August 2, 2021

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U.S. Ambassador Sanctioned By China Over Defense Of Religious Freedom

China is targeting U.S. officials over their support for religious freedom. The Monday announcement of sanctions enacted by the Chinese regime against Republican lawmakers, including Sen. Marco Rubio, Sen. Ted Cruz and congressman Chris Smith, also included action against an American Ambassador Sam Brownback.

Brownback is U.S. ambassador-at-large for religious freedom and was nominated for the position by President Trump in July 2017 as part of the administration’s push to emphasize the defense of religious rights worldwide within U.S. foreign policy.

This policy focus led to President Trump headlining a United Nations event on religious freedom in 2019, which made him the first American president in history to convene a UN meeting on the subject.

“We are standing up for persecuted Christians and religious minorities all around the world  like nobody has ever done,” stated the president.

Ambassador Brownback, who previously served as governor of Kansas, was instrumental in arranging the meeting. Since being confirmed to his current position, he has led a diverse portfolio focused on applying U.S. soft power to combating global threats to people’s freedom to worship.

He has also been sharply critical of China’s treatment of religious institutions, which for years have suffered under suppressive policies in Mainland China. On part of this, the Chinese regime’s recent sanctions against him are not particularly surprising, according to analysts.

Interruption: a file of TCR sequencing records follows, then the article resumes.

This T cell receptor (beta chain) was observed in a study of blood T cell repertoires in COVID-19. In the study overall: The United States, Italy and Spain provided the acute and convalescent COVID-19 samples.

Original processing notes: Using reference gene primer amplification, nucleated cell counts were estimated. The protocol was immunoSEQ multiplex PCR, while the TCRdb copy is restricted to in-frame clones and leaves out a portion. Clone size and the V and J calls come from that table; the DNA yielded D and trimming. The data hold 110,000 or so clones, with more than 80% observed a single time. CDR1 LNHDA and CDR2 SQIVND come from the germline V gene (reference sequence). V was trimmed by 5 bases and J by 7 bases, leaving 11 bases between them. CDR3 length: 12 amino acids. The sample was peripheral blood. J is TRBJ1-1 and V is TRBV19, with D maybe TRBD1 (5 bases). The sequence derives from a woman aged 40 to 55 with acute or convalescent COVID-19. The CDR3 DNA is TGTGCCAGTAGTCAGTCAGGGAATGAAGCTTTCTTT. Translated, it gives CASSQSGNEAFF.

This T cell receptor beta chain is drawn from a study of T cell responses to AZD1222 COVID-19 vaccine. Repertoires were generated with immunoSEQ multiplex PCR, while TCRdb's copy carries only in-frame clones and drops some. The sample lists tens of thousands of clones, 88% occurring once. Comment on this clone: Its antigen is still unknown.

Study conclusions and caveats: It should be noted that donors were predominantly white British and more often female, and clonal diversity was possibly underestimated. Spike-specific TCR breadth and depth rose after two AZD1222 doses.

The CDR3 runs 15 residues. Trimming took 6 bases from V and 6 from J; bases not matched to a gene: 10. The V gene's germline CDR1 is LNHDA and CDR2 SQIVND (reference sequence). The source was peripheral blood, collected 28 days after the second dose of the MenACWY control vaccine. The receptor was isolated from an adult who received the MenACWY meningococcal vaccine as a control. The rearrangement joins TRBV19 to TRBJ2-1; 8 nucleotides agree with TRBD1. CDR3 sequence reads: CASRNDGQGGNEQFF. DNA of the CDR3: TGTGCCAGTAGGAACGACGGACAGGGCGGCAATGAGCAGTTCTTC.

“There is no nation on the Earth that pushes human rights of religious freedom any more than the United States or than the Trump Administration does,” Brownback stated. “And you can’t come up with a single name of anybody else that does, this is true.”

Religious institutions in Mainland China are required to express allegiance to the principles of the Communist Party. Churches that fail to do so are declared illegal institutions and suffer destruction at the hands of the state.

Crosses and other religious symbols have been burned, and translations of the Bible have to be approved by the state before publication to the point of having their text altered to fit Communist Party ideology.

With the enactment of a new national security law, Hong Kong Christians are expressing fears suppression is coming to one of the last refuges of religious freedom on Chinese territory.

Of particular concern to Hong Kong Catholics is a provision in the new law that condemns dealing with foreign institutions. Since the church is headquartered in Rome, the Chinese regime considers it a foreign institution and is demanding all episcopal appointments receive approval from the state before proceeding all in the name of “national unity.”

“Now, I really find myself in difficulty to understand what is this unity because if that means to be subservient to the government and to applaud this law, it’s against my conscience,”said Joseph Cardinal Zen, bishop emeritus of Hong Kong. “Because this law is taking away all the freedoms; not only religious freedom, but simply the freedom.”

The Trump administration has condemned these acts of suppression in no uncertain terms and vowed to work against all attempts at curtailing inalienable human rights, including by enacting sanctions against Chinese officials who partake in these measures. This prompted China’s recent attempts at retaliation.

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